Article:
Accumbens dopamine D2 receptors increase motivation by decreasing inhibitory transmission to the ventral pallidum
Dopamine D2 receptors (D2Rs) in the nucleus accumbens (NAc) regulate motivated behavior, but the underlying neurobiological mechanisms remain unresolved. Here, we show that selective upregulation of D2Rs in the indirect pathway of the adult NAc enhances the willingness to work for food. Mechanistic studies in brain slices reveal that D2R upregulation attenuates inhibitory transmission at two main output projections of the indirect pathway, the classical long-range projections to the ventral pallidum (VP), as well as local collaterals to direct pathway medium spiny neurons. In vivo physiology confirms the reduction in indirect pathway inhibitory transmission to the VP, and inhibition of indirect pathway terminals to VP is sufficient to enhance motivation. In contrast, D2R upregulation in the indirect pathway does not disinhibit neuronal activity of the direct pathway in vivo. These data suggest that D2Rs in ventral striatal projection neurons promote motivation by weakening the canonical output to the ventral pallidum.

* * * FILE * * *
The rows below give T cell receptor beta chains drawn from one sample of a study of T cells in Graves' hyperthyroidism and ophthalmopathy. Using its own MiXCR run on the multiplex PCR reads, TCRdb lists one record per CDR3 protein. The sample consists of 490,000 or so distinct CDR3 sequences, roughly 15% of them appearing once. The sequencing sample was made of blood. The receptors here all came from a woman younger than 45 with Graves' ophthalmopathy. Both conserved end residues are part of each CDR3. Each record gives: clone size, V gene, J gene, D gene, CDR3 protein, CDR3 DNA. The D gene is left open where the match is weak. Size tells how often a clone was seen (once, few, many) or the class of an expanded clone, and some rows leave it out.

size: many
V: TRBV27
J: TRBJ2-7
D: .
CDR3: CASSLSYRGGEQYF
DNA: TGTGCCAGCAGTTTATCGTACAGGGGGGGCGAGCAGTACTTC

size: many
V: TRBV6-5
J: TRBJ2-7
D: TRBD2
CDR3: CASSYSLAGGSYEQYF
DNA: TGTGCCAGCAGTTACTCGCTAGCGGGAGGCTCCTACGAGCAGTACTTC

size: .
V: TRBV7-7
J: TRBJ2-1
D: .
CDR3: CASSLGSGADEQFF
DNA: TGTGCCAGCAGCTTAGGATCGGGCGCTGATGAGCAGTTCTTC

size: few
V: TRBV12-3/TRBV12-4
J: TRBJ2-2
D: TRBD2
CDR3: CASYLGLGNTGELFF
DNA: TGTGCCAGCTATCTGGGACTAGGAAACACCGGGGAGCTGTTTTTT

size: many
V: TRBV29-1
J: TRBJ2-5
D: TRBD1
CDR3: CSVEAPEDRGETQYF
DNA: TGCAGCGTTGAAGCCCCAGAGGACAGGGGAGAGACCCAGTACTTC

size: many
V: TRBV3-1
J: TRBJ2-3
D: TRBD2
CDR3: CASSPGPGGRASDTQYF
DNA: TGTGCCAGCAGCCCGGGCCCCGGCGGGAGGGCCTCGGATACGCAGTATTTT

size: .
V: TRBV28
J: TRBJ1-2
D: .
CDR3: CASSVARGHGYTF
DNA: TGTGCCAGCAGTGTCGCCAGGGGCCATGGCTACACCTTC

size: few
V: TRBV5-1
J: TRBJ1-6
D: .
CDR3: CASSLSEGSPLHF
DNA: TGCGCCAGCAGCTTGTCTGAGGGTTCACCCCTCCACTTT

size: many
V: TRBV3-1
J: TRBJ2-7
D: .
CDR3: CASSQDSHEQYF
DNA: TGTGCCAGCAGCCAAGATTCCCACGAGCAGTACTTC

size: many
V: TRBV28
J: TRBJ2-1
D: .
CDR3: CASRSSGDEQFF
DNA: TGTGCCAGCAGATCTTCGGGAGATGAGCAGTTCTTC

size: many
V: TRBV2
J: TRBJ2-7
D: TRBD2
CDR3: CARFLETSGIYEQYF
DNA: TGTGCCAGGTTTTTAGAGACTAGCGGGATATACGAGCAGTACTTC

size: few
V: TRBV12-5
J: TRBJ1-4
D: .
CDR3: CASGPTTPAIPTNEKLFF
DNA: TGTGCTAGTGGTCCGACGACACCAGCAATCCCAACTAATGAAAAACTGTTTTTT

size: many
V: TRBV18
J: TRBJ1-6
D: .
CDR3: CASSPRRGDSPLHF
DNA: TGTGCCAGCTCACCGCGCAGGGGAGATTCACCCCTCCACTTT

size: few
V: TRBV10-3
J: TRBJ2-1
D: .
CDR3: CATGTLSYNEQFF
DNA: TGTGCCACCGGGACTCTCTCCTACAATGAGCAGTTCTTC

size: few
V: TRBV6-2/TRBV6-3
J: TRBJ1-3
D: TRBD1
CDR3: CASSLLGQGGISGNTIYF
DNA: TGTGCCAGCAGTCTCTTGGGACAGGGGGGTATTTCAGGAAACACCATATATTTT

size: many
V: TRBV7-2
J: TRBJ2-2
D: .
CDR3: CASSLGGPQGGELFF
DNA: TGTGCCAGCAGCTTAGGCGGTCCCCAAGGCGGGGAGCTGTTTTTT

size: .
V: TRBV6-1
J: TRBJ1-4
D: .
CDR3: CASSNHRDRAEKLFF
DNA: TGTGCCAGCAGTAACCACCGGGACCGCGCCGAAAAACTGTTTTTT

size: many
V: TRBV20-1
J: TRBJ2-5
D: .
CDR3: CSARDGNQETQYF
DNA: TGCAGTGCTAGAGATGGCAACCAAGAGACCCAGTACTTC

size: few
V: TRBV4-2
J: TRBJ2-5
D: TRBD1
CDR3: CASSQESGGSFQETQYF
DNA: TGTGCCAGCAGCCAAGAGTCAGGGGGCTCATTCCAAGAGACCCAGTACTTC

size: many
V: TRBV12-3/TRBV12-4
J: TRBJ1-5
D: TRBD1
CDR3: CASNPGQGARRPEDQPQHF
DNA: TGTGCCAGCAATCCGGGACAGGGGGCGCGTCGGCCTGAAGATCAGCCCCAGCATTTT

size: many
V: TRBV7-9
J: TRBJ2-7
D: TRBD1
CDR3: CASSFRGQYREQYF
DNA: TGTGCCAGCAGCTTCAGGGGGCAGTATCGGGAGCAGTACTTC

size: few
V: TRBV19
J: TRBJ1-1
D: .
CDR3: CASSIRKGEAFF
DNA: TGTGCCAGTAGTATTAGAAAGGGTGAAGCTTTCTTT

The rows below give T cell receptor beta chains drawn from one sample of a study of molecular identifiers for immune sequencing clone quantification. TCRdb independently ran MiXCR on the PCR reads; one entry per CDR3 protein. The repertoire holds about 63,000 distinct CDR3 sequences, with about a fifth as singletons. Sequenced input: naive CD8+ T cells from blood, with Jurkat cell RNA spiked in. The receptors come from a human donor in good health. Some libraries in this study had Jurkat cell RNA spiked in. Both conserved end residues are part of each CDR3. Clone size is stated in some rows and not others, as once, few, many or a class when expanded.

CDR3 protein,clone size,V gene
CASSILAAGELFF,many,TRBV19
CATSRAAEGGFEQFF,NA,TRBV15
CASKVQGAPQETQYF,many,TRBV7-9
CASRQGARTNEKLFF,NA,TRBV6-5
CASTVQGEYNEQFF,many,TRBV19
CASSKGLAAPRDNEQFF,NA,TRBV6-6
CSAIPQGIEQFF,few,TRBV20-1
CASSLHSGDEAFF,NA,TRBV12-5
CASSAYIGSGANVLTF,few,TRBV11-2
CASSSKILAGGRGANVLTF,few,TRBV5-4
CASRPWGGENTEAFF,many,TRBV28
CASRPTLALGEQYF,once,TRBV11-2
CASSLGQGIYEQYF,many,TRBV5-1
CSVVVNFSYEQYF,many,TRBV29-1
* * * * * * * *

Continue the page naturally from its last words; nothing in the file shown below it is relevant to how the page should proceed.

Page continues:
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Also Published In
- Nature Communications